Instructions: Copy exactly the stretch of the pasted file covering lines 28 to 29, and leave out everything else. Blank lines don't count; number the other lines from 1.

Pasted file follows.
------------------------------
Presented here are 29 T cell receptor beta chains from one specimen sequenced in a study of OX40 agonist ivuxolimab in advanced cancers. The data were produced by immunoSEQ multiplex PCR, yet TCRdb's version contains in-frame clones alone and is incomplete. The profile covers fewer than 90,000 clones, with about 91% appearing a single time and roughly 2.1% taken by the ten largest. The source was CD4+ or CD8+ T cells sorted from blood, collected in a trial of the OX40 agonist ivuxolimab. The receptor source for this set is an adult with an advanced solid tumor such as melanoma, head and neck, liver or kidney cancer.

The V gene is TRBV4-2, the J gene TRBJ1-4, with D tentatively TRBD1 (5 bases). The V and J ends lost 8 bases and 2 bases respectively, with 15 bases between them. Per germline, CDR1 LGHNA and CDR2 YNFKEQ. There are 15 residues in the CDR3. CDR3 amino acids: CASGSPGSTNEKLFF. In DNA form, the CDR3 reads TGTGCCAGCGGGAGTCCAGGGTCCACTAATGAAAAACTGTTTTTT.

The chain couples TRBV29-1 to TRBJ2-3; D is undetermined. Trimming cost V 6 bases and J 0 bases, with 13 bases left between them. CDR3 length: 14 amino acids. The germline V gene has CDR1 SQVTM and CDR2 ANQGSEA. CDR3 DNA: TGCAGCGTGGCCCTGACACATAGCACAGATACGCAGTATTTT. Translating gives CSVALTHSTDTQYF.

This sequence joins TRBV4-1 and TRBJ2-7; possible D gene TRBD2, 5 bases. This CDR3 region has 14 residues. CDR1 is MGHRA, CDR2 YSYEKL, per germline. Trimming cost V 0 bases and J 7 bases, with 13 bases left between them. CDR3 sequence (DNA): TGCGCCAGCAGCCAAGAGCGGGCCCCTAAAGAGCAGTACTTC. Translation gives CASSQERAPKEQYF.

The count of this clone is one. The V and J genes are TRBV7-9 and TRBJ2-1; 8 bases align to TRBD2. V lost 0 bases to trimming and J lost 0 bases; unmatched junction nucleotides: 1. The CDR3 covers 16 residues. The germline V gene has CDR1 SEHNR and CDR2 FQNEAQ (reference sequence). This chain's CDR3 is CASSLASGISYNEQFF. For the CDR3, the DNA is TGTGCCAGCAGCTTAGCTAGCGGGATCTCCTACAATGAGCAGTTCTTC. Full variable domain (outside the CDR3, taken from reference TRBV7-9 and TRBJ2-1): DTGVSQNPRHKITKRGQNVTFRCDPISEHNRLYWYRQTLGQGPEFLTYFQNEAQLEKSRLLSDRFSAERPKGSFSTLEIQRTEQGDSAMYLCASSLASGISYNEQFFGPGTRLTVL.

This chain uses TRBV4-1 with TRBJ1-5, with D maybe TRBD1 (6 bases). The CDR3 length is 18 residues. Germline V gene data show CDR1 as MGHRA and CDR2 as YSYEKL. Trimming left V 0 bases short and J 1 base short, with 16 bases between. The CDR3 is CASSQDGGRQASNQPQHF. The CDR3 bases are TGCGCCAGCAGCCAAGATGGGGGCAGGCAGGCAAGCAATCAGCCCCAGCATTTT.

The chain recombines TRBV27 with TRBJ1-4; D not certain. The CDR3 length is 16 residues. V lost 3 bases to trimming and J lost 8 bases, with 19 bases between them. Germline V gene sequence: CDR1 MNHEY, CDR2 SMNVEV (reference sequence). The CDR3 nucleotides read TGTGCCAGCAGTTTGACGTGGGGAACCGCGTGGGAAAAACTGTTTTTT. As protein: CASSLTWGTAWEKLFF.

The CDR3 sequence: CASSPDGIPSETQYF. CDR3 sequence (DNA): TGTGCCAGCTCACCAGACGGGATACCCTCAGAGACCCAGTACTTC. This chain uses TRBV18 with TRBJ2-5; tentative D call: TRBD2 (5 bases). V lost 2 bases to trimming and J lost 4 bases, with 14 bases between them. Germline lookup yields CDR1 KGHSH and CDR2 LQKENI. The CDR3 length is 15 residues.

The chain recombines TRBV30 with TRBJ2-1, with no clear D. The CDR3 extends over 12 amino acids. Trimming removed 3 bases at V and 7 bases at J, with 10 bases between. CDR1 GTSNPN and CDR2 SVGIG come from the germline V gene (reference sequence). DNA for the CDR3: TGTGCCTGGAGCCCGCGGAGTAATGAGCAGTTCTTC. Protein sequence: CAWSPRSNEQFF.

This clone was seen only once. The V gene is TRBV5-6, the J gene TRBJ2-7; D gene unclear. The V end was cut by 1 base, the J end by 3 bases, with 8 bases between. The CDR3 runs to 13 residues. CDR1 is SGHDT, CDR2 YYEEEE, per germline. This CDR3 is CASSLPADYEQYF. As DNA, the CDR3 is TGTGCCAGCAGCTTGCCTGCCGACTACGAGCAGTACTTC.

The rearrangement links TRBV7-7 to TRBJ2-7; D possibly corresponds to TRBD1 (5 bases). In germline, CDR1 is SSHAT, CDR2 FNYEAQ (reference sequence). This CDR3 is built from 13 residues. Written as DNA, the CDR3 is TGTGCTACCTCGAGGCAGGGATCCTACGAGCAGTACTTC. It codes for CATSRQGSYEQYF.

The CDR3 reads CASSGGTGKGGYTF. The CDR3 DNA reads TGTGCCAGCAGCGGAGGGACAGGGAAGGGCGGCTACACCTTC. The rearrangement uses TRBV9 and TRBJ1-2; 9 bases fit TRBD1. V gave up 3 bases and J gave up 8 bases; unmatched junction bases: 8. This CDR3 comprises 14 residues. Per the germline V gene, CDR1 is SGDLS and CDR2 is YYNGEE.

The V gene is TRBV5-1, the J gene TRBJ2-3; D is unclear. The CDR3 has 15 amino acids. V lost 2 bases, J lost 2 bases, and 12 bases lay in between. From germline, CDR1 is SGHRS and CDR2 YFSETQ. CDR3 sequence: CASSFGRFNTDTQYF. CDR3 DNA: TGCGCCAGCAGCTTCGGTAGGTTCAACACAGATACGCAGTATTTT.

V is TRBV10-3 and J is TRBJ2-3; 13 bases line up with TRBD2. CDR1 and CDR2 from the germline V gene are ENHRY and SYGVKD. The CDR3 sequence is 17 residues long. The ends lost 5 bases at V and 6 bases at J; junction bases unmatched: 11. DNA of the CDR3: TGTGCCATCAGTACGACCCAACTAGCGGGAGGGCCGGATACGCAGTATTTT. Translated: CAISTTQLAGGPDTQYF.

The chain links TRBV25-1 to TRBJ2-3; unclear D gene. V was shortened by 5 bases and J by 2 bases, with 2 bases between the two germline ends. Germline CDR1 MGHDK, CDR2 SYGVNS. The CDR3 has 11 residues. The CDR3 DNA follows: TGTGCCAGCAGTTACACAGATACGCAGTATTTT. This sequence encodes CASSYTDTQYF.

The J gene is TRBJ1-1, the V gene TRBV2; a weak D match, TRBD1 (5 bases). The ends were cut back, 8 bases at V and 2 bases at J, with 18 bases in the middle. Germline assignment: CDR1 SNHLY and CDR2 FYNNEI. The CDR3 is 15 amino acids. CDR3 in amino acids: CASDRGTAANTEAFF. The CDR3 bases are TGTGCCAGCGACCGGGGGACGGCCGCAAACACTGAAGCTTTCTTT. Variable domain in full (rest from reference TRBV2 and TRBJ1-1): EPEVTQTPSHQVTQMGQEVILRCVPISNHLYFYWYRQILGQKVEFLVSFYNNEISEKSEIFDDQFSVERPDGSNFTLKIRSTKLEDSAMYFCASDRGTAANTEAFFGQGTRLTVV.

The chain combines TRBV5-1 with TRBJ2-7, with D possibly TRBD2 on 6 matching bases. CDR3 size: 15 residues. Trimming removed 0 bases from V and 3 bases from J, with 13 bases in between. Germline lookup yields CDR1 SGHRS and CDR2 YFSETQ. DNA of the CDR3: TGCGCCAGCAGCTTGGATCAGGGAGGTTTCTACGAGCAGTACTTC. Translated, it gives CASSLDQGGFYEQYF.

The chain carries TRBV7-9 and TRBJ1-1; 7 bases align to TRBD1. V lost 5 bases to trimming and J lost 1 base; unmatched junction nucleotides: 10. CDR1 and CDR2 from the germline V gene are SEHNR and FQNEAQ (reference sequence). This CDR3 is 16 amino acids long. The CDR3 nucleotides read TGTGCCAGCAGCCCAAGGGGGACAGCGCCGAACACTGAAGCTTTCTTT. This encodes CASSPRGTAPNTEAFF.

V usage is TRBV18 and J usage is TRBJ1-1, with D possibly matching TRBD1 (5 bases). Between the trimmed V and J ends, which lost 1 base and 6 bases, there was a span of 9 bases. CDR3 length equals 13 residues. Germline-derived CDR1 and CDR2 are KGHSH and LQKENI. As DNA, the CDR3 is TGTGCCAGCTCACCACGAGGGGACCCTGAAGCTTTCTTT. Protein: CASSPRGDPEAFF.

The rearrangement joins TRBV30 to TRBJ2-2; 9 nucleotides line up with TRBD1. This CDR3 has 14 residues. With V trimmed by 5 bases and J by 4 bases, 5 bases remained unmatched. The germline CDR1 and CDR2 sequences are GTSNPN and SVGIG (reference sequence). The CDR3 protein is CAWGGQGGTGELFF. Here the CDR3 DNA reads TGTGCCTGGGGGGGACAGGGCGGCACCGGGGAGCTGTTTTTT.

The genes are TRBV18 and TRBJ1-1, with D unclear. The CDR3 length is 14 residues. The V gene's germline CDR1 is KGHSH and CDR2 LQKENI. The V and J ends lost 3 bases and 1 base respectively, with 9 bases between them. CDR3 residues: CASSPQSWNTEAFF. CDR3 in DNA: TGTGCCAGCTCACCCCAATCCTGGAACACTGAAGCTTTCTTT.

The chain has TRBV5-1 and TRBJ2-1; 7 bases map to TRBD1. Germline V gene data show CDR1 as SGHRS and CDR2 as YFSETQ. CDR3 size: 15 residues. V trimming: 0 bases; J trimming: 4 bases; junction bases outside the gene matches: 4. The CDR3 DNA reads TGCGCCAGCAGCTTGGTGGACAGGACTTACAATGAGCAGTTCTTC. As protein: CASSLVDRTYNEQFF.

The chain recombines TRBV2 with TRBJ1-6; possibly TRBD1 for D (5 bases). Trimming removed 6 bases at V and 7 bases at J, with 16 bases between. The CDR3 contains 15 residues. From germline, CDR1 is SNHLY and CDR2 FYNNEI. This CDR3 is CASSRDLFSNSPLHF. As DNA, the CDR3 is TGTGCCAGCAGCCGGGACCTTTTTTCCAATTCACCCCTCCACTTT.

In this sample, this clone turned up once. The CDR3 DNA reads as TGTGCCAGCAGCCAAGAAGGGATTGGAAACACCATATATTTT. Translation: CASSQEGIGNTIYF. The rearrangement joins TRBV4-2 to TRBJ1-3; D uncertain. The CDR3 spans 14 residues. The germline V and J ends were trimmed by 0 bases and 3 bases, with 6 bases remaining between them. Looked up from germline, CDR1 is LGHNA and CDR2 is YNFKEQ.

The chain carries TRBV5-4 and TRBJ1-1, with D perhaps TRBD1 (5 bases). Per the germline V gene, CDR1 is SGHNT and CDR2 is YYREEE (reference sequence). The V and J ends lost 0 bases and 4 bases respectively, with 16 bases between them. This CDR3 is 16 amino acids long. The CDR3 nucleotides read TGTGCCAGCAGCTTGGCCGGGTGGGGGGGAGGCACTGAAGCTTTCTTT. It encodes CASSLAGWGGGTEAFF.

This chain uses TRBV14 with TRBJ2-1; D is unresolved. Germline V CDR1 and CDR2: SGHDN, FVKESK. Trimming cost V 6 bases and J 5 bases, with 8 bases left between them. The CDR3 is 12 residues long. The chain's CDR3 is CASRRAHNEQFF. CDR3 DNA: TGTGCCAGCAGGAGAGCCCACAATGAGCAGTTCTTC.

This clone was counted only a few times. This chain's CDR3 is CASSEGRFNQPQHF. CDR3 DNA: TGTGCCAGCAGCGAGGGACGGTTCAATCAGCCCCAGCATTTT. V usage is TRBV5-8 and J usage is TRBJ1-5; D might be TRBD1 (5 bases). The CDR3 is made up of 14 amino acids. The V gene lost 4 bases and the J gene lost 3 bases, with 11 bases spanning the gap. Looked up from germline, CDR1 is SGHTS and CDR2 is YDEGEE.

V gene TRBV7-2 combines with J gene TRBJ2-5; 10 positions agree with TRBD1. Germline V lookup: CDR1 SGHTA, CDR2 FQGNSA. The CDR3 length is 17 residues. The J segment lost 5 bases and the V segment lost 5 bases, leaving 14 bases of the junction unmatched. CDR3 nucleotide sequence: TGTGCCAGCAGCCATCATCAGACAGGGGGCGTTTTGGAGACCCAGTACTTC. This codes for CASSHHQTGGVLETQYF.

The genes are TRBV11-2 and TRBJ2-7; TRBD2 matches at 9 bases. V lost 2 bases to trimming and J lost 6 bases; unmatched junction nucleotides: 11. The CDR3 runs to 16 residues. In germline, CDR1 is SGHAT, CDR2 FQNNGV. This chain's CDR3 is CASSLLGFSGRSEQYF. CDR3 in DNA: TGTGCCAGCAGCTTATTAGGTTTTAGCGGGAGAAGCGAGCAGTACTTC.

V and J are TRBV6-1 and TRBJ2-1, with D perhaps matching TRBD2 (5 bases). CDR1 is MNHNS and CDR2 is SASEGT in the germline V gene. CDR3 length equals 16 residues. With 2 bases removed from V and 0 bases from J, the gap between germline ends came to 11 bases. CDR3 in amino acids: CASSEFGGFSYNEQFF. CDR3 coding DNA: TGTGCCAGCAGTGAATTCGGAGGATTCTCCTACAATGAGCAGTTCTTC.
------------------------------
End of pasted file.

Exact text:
V gene TRBV7-2 combines with J gene TRBJ2-5; 10 positions agree with TRBD1. Germline V lookup: CDR1 SGHTA, CDR2 FQGNSA. The CDR3 length is 17 residues. The J segment lost 5 bases and the V segment lost 5 bases, leaving 14 bases of the junction unmatched. CDR3 nucleotide sequence: TGTGCCAGCAGCCATCATCAGACAGGGGGCGTTTTGGAGACCCAGTACTTC. This codes for CASSHHQTGGVLETQYF.

The genes are TRBV11-2 and TRBJ2-7; TRBD2 matches at 9 bases. V lost 2 bases to trimming and J lost 6 bases; unmatched junction nucleotides: 11. The CDR3 runs to 16 residues. In germline, CDR1 is SGHAT, CDR2 FQNNGV. This chain's CDR3 is CASSLLGFSGRSEQYF. CDR3 in DNA: TGTGCCAGCAGCTTATTAGGTTTTAGCGGGAGAAGCGAGCAGTACTTC.